What Are The Top Complaints About The Subaru Outback
Despite the Subaru Outback being a relatively trustworthy vehicle, the crossover car/SUV still does have some pretty major caveats. Potential buyers should be aware of some of the drawbacks of this long trusted vehicle.
Made by Fuji industries under the Subaru brand name and also known as the Subaru Legacy, the Outback has been around enough years to iron out most of the kinks. Despite it being a well established brand, there are still twenty reasons why buyers may not want to purchase this vehicle. On the plus side, The Outback has a kick-ass symmetrical AWD system that outperforms anything else on the car market when the snow and ice comes down and that handling may be enough to counter the many problems listed below. Most of the points below refer to the new sixth generation Subaru Outback 2020 model, but many of them also apply to the previous Outback models including the fifth generation (2015 – 2019) and the fourth Subaru Outback generation (2009 – 2014)
The lineage for the Outback is a strong on, but with a new design and updated tech, the new Subaru Outback 2020 may have some flaws that have manifested in the line of one of the most popular practical crossover SUV’s on the market.
thin black line
The Very Worst Fault With The Subaru Outback Is:
1 – Difficulty in Replacing the Headlight Bulbs
It is an insanely difficult task to replace headlight bulbs in the Subaru Outback. When attempting to replace the main-beam headlight bulbs, the car must be jacked up and the front wheels must be removed. Then, the wheel arch panels must be removed to gain access to the back of the headlights just to replace a broken bulb. This is a sad but true statement about the Subaru Outback and it is a common lament by Subaru owners and Subaru mechanics the world over. When they discover how much labor must go into performing such a simple task of replacing a bulb, owners are shocked. The problem speaks to a fundamental design flaw that Fuji industries cannot seem to resolve and ends up costing Outback owners a small fortune in labor costs every time a bulb blows. Even worse, an Outback owner cannot do this themselves unless they have half a day available to spend messing around with a jack and an impact driver.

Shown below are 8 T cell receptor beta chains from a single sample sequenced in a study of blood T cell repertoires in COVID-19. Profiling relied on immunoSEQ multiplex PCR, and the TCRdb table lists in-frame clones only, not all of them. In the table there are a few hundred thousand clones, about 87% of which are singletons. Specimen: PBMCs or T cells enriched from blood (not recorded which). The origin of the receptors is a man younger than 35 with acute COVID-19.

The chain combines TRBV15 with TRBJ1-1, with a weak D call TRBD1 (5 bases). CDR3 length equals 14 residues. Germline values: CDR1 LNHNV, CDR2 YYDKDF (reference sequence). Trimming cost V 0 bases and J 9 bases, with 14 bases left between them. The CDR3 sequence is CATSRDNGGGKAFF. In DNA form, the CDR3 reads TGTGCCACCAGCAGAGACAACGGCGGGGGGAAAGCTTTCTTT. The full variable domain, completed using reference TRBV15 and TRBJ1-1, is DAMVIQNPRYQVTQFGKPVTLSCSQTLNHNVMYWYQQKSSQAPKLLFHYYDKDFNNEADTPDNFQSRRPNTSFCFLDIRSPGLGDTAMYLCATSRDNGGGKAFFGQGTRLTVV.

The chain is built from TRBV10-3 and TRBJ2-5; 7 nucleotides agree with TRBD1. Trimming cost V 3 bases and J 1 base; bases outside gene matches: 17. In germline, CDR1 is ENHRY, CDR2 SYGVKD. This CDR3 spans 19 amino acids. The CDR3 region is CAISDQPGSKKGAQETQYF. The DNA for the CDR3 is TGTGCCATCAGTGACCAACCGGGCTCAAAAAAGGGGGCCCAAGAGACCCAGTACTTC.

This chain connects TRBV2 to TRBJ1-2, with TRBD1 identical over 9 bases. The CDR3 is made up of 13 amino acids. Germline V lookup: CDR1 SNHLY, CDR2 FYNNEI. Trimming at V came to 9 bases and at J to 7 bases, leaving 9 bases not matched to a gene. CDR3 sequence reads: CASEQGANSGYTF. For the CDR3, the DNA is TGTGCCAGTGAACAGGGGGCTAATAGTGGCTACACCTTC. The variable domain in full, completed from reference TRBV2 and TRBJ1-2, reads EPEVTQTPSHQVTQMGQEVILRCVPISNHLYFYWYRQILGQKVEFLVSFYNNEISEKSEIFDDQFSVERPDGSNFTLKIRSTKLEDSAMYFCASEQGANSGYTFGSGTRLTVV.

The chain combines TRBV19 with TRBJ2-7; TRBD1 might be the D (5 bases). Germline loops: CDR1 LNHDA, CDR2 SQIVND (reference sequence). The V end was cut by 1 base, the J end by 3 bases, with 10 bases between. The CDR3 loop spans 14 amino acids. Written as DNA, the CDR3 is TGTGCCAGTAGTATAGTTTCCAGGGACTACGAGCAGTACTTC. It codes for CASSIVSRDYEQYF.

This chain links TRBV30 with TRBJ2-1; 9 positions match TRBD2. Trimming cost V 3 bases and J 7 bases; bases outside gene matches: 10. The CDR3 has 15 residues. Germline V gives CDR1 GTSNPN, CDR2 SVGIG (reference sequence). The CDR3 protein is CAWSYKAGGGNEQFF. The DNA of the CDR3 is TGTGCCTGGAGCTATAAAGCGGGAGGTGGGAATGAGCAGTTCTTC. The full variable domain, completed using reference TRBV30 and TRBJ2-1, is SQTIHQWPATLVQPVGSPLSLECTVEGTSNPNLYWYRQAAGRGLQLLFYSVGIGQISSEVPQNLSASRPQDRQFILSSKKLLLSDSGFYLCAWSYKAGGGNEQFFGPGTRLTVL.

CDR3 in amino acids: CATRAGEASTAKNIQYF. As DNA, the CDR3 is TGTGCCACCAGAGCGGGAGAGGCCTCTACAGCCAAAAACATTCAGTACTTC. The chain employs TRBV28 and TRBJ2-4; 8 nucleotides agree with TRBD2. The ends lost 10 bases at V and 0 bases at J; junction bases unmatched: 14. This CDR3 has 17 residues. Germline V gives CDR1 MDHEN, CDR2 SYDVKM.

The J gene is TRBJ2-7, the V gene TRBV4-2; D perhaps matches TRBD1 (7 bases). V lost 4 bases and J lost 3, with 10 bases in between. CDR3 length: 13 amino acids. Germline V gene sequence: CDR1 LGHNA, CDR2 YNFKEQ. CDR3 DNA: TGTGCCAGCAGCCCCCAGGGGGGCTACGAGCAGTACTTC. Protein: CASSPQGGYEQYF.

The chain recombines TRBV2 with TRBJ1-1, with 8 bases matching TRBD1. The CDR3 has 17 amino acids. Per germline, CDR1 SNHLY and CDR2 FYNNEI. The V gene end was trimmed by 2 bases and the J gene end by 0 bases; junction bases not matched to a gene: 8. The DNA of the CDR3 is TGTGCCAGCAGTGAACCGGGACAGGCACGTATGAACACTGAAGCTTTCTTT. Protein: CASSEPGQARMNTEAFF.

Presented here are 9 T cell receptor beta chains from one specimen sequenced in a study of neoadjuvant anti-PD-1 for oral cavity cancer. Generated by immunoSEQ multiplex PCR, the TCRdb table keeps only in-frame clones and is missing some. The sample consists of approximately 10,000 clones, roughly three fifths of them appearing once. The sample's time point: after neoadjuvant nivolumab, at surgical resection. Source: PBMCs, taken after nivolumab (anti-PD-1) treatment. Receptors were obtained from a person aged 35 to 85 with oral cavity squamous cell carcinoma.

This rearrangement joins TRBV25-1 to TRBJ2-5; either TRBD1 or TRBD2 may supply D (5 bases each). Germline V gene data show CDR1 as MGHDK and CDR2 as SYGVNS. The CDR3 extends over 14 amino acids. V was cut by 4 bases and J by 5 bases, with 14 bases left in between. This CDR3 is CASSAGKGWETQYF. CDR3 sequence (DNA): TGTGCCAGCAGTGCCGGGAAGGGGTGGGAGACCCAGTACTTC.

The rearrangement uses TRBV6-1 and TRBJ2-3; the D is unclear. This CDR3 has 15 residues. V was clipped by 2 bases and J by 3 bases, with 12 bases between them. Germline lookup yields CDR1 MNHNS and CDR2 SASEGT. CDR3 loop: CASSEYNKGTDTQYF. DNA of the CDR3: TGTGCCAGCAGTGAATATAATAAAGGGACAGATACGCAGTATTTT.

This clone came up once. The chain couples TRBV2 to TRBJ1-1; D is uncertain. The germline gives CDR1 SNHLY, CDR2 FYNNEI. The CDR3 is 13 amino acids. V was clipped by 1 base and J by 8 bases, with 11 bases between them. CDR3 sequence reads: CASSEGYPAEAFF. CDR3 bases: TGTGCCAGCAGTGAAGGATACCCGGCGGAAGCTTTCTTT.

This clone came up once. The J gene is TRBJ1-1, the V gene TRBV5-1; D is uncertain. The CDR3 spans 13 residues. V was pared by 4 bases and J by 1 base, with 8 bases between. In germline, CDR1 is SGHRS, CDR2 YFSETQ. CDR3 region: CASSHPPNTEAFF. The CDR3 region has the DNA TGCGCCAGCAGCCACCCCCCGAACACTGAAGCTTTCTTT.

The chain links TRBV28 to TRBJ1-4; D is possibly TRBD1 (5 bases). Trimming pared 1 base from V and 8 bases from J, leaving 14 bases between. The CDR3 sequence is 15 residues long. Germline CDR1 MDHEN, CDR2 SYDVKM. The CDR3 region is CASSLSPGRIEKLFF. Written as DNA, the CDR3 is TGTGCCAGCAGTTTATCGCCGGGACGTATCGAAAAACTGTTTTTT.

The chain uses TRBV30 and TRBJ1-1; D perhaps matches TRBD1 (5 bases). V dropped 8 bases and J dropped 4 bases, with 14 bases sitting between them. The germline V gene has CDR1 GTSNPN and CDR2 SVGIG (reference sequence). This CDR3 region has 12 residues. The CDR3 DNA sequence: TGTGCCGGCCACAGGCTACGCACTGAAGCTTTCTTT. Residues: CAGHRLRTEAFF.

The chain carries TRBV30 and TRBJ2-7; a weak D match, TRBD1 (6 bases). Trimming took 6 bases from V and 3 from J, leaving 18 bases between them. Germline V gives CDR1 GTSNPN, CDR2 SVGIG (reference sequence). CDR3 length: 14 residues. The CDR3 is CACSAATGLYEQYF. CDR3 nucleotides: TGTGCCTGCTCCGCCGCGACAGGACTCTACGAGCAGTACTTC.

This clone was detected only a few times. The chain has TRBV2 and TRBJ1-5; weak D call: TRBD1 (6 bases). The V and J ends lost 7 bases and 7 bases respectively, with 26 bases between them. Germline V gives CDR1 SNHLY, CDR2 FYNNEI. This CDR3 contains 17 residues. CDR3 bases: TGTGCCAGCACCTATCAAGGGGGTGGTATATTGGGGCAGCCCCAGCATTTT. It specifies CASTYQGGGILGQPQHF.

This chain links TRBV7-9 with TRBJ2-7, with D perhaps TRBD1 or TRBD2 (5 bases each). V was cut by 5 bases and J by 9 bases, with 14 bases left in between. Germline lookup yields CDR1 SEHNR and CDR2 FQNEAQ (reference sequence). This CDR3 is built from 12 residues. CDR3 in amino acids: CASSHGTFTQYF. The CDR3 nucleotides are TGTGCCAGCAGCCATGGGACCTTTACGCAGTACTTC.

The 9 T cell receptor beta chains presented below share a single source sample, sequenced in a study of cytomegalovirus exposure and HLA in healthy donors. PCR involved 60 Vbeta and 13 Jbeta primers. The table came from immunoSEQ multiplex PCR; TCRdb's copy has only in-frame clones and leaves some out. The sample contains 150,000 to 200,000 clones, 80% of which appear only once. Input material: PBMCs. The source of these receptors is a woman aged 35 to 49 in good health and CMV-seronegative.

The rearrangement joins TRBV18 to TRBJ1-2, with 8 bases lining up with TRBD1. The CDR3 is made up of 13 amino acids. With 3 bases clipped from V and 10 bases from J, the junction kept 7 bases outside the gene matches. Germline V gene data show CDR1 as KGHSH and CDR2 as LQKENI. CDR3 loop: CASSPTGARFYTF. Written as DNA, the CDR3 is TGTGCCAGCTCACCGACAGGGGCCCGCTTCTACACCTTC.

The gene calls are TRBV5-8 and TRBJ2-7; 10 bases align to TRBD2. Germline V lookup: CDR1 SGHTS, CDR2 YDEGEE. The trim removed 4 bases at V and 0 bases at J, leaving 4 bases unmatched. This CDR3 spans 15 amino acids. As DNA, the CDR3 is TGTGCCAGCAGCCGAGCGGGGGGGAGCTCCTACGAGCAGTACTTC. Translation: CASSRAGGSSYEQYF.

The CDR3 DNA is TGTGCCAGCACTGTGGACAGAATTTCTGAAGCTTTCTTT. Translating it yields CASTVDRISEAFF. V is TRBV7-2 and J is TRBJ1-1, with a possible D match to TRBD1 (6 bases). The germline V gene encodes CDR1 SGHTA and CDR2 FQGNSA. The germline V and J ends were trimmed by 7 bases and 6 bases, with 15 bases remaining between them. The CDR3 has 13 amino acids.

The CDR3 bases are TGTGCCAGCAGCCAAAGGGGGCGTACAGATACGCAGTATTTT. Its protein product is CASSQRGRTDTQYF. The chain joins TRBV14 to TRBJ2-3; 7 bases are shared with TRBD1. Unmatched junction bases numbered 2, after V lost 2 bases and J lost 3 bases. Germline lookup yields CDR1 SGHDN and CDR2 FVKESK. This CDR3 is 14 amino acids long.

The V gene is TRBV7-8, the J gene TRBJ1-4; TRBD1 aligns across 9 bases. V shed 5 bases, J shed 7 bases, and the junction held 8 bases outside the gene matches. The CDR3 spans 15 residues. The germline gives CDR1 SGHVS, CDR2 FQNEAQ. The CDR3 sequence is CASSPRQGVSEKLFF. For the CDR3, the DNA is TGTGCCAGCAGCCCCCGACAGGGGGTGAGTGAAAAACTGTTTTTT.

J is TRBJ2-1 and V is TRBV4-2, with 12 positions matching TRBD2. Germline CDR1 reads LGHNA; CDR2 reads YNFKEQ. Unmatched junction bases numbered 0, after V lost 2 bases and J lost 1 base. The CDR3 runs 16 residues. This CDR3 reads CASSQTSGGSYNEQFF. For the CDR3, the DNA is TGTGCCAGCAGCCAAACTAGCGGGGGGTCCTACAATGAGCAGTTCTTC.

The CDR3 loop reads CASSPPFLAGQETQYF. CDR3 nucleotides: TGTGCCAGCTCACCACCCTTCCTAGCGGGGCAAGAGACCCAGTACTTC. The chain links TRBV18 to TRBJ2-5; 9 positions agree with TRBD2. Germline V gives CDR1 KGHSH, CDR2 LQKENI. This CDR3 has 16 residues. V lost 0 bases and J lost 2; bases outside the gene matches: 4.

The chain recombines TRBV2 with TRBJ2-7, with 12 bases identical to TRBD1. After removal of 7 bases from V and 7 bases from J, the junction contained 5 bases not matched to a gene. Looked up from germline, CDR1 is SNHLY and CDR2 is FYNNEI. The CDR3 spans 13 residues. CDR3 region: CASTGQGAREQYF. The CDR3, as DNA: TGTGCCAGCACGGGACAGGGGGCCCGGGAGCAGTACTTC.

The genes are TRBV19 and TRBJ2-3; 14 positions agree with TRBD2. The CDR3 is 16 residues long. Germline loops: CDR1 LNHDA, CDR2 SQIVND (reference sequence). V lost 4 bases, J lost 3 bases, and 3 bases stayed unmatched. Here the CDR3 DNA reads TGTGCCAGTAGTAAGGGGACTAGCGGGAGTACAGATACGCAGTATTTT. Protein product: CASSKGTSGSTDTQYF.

thin black line
2 – Headlight Bulb Burnouts
Somewhat connected to first problem, the Subaru Outback also has a problem with the ‘auto’ light setting, which compounds the bulb replacement access problem above by burning out the headlights prematurely. Whenever daylight gets a little dim (like driving through a tunnel, or in the shade), the headlights instantly come on and then off again as soon as light improves. Most cars avoid immediate response on this, but the Outback will keep rapidly flicking the lights off and then back on when light changes, until the bulbs finally burn out and then it is time for the wheels to come off for a full bulb replacement. The poor headlights are an Achilles Heel for the Subaru Outback.
thin black line
3 – Subaru Outbacks Often Require Proprietary Parts
Just like Mercedes and BMW’s, many of the Subaru car parts are proprietary, making them quite expensive and rare to find. This can cause delivery delays and price gouging when urgent fixes are needed. Subaru vehicles often require special tools for mechanics to work on them, meaning that not every garage can undertake work on the Subaru Outback. E.G. proprietary wheel bearings that fail after 60K miles and the non standard ratchet required for the Boxer engine cylinder head are examples where the Outback makes repairs more difficult than they need to be.